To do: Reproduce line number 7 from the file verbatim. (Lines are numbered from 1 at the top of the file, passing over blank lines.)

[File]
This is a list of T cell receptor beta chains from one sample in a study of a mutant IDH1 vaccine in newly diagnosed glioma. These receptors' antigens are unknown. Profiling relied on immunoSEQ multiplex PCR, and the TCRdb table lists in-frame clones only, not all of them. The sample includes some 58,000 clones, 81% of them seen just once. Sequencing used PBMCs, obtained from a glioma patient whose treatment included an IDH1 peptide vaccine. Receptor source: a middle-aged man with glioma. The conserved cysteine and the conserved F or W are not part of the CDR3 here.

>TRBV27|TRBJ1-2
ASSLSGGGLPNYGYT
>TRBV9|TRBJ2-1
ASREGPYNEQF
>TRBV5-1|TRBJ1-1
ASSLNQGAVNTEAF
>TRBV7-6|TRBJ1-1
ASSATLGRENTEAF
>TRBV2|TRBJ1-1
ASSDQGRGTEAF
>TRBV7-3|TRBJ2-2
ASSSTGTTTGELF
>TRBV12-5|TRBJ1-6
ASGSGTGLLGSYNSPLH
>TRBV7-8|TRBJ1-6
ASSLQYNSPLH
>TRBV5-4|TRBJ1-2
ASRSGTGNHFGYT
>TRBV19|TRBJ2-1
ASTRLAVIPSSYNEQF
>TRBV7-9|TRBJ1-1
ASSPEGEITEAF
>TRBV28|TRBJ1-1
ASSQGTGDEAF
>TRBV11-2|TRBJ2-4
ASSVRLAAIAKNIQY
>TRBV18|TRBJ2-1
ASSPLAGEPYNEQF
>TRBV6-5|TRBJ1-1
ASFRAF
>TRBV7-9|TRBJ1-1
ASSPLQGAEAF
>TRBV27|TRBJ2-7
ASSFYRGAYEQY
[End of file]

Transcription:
ASSLNQGAVNTEAF